|Format||Full Book||Sample First 15%|
|Online Reading (HTML, good for sampling in web browser)||Buy||View sample|
|Kindle (.mobi for Kindle devices and Kindle apps)||Buy||Download sample|
|Epub (Apple iPad/iBooks, Nook, Sony Reader, Kobo, and most e-reading apps including Stanza, Aldiko, Adobe Digital Editions, others)||Buy||Download sample|
|PDF (good for reading on PC, or for home printing)||Buy||No sample available|
|RTF (readable on most word processors)||Buy||No sample available|
|LRF (Use only for older model Sony Readers that don't support .epub)||Buy||Download sample|
|Palm Doc (PDB) (for Palm reading devices)||Buy||Download sample|
|Plain Text (download) (flexible, but lacks much formatting)||Buy||No sample available|
|Plain Text (view) (viewable as web page)||Buy||No sample available|
on June 03, 2012 :
If I hadn't known differently, I'd have said Dai Alanye was a woman. He must have a deep understanding of women from the way he describes their clothes and their attitude to them. A had plenty of vicarious shopping trips while reading ''Not That I..'' and enjoyed every one.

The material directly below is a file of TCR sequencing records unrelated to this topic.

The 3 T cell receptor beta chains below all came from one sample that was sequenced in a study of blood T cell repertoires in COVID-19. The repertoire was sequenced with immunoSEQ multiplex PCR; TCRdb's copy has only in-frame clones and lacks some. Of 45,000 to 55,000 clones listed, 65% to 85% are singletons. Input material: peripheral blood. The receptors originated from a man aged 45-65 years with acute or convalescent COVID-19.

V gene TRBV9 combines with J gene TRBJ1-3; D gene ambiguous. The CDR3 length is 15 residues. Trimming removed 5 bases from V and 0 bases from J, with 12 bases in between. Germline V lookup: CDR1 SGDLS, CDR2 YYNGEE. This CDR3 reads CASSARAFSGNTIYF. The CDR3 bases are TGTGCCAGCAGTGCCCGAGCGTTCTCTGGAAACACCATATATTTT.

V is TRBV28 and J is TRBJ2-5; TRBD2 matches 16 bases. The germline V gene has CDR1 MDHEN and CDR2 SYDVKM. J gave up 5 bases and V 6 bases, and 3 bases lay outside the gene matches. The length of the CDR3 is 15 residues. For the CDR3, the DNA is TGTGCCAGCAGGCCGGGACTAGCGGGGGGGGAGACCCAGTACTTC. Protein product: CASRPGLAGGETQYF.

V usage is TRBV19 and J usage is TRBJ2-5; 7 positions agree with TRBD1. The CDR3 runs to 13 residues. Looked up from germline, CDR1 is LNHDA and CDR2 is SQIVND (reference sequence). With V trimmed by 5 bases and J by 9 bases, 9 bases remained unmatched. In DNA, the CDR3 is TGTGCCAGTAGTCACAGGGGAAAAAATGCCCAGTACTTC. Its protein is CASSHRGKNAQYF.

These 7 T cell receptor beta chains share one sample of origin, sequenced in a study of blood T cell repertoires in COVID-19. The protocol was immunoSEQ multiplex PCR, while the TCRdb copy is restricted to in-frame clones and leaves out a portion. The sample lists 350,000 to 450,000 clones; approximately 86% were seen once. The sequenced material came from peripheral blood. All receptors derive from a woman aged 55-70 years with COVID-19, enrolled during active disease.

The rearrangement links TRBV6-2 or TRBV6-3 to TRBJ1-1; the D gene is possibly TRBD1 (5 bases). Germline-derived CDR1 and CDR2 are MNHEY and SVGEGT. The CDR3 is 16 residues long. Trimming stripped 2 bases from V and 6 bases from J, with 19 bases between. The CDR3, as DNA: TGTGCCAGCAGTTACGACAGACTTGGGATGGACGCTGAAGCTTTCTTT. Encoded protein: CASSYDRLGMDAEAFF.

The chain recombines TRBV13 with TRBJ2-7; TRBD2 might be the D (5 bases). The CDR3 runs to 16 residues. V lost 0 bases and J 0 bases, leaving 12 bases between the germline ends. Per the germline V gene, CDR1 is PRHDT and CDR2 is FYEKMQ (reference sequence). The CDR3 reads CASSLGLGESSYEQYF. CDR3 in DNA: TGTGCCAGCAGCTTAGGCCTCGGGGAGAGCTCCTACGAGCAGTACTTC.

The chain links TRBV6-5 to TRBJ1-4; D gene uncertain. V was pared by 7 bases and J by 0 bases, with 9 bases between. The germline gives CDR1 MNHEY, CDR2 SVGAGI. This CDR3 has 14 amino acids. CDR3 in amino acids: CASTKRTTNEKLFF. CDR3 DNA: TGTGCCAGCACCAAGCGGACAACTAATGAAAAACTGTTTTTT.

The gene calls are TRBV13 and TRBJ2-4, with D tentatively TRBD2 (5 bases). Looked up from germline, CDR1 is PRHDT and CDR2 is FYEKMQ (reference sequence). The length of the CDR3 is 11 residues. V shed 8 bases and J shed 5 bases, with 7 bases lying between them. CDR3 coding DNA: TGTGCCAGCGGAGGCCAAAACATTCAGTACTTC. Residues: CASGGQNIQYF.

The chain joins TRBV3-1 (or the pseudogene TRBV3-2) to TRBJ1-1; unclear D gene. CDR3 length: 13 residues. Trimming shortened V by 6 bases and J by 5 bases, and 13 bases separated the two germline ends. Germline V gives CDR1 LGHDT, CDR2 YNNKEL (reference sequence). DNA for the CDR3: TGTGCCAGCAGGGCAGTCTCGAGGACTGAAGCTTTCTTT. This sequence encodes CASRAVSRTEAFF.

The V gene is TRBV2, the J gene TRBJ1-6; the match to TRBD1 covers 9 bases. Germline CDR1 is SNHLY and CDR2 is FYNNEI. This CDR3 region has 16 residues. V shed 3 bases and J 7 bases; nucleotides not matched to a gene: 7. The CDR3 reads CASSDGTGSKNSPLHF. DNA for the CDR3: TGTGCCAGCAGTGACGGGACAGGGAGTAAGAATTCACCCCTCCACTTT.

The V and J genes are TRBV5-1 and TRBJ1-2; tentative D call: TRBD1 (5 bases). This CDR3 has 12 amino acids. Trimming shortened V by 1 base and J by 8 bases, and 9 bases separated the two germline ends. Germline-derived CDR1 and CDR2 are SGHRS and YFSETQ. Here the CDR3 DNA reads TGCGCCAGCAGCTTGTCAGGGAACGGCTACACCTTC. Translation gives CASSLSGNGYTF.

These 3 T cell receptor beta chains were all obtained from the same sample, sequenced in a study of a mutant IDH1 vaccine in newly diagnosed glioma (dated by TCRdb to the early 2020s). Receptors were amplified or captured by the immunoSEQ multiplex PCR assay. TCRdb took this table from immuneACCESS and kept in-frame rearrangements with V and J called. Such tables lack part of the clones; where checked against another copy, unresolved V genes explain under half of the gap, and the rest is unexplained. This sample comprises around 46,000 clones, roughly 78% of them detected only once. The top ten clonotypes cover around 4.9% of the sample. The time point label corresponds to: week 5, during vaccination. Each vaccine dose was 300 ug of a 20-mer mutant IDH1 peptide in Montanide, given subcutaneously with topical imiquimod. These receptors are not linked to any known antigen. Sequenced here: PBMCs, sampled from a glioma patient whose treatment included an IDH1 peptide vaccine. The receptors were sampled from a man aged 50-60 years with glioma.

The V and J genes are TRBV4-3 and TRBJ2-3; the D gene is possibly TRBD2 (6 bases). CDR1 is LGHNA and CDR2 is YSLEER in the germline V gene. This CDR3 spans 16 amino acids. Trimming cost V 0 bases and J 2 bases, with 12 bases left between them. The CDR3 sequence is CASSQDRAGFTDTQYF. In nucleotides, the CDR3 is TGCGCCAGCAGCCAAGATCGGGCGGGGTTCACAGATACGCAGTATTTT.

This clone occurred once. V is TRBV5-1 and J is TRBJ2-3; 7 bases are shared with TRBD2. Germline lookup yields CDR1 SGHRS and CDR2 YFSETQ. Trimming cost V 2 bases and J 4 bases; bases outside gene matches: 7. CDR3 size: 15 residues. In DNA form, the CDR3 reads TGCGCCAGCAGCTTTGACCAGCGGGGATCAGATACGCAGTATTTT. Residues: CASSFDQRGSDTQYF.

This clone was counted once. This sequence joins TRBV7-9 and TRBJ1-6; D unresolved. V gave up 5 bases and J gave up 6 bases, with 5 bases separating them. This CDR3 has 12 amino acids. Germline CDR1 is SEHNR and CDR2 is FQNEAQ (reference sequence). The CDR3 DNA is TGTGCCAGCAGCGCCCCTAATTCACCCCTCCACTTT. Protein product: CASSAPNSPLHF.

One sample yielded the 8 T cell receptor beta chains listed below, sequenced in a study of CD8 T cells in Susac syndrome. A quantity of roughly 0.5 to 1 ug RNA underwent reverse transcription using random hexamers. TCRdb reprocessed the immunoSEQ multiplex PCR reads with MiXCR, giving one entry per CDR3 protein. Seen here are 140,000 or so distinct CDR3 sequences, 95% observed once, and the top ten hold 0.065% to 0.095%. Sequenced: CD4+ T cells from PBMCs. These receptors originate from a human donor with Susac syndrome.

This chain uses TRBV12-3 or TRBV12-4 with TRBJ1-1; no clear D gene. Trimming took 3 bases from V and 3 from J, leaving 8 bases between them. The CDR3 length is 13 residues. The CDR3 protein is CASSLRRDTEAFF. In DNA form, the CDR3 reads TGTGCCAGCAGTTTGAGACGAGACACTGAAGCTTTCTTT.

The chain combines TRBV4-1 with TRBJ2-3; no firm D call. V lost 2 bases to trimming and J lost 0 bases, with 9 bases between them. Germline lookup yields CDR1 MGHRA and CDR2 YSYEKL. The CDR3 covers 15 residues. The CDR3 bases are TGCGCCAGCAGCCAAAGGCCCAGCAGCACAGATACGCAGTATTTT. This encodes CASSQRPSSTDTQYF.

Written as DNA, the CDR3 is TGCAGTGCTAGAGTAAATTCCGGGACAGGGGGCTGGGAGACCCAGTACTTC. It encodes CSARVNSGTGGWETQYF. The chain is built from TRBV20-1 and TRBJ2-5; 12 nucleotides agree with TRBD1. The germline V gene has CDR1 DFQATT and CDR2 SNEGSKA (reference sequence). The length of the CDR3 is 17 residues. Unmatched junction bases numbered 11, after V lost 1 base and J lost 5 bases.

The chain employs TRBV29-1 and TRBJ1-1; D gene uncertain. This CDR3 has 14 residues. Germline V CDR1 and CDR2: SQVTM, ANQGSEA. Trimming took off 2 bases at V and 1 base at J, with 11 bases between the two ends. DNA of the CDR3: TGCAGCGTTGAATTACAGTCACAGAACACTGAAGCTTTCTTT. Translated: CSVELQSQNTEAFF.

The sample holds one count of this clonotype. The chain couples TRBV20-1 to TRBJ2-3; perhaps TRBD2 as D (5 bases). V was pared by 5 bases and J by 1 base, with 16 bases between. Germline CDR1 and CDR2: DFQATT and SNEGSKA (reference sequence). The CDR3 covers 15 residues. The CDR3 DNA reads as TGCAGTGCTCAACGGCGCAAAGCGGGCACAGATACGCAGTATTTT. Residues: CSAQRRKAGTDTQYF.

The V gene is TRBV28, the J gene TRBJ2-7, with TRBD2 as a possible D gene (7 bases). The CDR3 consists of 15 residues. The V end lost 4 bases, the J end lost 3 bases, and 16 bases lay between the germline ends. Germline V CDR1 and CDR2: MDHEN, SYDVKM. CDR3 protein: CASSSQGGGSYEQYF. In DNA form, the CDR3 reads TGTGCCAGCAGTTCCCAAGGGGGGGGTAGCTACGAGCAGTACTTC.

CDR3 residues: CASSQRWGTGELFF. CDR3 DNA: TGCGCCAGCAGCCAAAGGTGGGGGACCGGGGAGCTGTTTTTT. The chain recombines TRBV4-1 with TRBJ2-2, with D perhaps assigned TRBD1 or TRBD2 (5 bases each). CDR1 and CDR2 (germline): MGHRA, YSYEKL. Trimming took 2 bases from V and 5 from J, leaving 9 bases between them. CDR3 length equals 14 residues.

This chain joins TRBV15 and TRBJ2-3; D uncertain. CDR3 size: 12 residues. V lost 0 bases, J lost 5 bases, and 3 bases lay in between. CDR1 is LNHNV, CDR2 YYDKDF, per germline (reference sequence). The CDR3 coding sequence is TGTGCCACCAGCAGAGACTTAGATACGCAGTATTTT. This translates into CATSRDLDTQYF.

And all the descriptions of delicious meals - they make the book both cosy and real. Not idealised, though - there's almost as much class-consciousness as in Jane Austen which might surprise non-American readers.
Believable characters and dialogue, humour (wait for the reference to The Mill on the Floss) and a satisfying, realistic ending make this a grown-up romance.
(reviewed within a week of purchase)